Sabin Publishes on Challenges and Way Forward for Effective Dengue Vaccine Communication and Advocacy
International efforts to improve dengue communication and advocacy have increased over the last years, as dengue becomes one of the fastest spreading vector-borne diseases. However, few concerted efforts have been agreed upon at the international level to effectively communicate about dengue vaccines. The recent approvals in Mexico, the Philippines, Brazil and El Salvador of the first dengue vaccine, Dengvaxia®, coupled with the progress of seven other vaccine candidates, call for urgent focus on this topic. Dengue-endemic countries need scientific evidence to inform their decisions on vaccine introduction. Waiting to plan until vaccine licensure, as routinely occurs, may unnecessarily delay access to dengue vaccines in developing countries by years.
Where do we stand today in understanding dengue vaccines? What has been done to generate knowledge in this area and how has it been communicated? The Sabin Vaccine Institute seeks to answer these questions in a new publication titled “International Dengue Vaccine Communication and Advocacy: Challenges and Way Forward,” published today in a Dengue Special Edition of Expert Review of Vaccines. This special edition also includes important updates on dengue vaccine development.
As the advocacy arm of the Dengue Vaccine Initiative, an international consortium that includes the International Vaccine Institute, the International Vaccine Access Center at Johns Hopkins University and the Vaccine Research Center at the World Health Organization, Sabin provides a unique perspective on effective communication and advocacy about dengue vaccines. The article explains that several unknowns on dengue vaccines pose challenges to communication and advocacy on the subject. These include uncertainties of vaccine impact, vaccine access and dengue’s complex pathogenesis and epidemiology. Sabin seeks to better assist dengue vaccine introduction by outlining these potentially contentious topics and knowledge gaps now, opening the conversation to partners to consider how to address them.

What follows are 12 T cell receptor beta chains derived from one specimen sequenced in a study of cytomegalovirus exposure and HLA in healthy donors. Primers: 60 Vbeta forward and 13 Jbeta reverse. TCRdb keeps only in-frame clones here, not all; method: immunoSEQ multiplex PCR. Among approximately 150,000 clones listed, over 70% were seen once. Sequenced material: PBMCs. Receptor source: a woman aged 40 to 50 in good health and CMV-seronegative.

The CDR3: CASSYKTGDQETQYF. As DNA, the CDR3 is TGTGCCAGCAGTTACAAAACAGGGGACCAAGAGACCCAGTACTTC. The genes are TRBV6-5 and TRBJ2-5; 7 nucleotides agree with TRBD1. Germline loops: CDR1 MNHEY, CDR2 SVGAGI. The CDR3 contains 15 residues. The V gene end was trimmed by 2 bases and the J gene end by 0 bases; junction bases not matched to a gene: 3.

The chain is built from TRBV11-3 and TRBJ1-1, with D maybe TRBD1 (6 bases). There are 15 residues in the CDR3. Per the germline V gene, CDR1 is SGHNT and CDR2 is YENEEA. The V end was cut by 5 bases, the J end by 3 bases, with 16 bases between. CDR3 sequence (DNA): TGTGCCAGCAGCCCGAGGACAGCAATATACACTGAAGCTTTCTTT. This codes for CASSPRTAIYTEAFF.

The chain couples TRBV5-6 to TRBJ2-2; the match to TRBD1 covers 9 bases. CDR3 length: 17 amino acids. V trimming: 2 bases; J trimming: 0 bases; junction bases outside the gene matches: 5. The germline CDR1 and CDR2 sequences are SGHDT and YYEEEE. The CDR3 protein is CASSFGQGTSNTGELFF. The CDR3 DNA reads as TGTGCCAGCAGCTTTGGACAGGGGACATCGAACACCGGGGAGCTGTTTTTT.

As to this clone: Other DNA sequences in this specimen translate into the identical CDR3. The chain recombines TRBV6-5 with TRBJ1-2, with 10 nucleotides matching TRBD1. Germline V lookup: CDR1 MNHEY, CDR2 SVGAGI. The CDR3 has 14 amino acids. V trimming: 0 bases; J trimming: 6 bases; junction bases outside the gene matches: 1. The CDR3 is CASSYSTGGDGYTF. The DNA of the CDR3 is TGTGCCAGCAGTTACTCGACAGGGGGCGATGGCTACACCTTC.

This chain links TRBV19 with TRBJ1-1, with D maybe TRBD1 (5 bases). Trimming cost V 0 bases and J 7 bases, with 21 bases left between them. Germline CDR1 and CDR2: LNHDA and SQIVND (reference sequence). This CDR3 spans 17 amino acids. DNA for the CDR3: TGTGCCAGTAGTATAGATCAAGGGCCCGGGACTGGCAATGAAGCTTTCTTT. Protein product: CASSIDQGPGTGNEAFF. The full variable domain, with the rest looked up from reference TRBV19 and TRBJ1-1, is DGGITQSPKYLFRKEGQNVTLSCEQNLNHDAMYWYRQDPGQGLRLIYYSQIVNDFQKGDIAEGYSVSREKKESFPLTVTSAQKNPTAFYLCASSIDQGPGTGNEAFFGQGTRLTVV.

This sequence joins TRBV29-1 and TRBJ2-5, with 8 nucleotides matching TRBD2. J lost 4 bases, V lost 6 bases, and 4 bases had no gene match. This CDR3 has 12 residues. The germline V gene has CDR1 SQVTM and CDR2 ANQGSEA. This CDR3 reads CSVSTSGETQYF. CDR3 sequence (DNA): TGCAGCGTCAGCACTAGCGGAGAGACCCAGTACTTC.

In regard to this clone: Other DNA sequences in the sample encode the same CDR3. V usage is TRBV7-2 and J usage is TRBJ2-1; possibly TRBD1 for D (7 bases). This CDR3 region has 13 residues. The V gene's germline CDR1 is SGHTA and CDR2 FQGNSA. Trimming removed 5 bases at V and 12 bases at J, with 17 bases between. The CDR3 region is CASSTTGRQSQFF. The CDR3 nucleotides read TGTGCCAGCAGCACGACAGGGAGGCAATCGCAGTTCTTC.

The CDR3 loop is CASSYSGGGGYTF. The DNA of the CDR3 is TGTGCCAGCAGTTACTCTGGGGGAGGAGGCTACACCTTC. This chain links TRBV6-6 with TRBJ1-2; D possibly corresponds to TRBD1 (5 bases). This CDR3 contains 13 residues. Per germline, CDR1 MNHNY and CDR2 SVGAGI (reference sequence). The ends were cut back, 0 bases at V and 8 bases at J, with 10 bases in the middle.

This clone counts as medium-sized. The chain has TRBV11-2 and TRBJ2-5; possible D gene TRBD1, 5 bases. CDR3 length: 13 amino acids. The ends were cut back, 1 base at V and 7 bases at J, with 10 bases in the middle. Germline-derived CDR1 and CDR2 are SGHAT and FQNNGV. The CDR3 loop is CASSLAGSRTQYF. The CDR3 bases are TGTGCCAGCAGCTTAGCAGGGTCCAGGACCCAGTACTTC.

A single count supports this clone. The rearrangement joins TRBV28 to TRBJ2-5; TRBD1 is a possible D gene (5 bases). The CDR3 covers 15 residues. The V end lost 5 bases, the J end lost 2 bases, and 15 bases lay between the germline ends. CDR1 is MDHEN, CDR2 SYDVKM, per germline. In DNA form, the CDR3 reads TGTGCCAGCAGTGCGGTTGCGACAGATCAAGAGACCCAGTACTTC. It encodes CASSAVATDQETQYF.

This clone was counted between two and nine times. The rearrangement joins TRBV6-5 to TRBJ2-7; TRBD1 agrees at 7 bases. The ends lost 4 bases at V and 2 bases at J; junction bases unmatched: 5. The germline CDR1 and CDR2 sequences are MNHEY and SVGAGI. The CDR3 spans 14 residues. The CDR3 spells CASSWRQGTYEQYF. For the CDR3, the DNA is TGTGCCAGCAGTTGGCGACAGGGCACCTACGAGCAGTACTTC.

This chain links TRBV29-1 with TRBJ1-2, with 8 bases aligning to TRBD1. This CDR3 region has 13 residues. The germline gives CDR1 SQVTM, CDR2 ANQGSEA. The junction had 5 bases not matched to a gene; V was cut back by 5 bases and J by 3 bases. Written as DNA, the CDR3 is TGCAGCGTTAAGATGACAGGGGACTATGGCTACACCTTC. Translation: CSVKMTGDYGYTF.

The global health community has the opportunity to agree on what we know, what we don’t, what answers we need, and how to communicate about dengue vaccines in a way that resonates with dengue stakeholders and ultimately benefits dengue-endemic countries. The first step in this process will be to develop universally agreed-upon messages to address uncertainties about dengue and dengue vaccines.
Applying best practices from previous vaccines would also benefit dengue vaccine communication and advocacy, despite the uncertainties that remain. The key is laying the groundwork now for countries to be better positioned to access dengue vaccines as they become available, and when the evidence supports their introduction.
The article concludes with three recommendations to improve dengue communication and advocacy:
- Consolidate existing coalitions under one strategic, unifying strategy
- Convene stakeholders in an annual meeting to formulate the roadmap for integrated dengue prevention and control
- Improve dissemination of scientific knowledge about dengue by training scientists and journalists to communicate more effectively
During first-generation dengue vaccine introduction, there will be greater pressure from endemic countries for training and best practices on effective communication and advocacy for dengue vaccines, when the evidence supports vaccine introduction. This experience will be not only instrumental for the fight against dengue, but a learning opportunity for other emerging vector-borne diseases such as chikungunya and Zika. We must seize this opportunity now.
This article is meant to spur conversations on how to take advantage of these opportunities; identify dengue vaccine unknowns that must be addressed; and other lessons learned that need to be disseminated to dengue-endemic countries. Read the full article.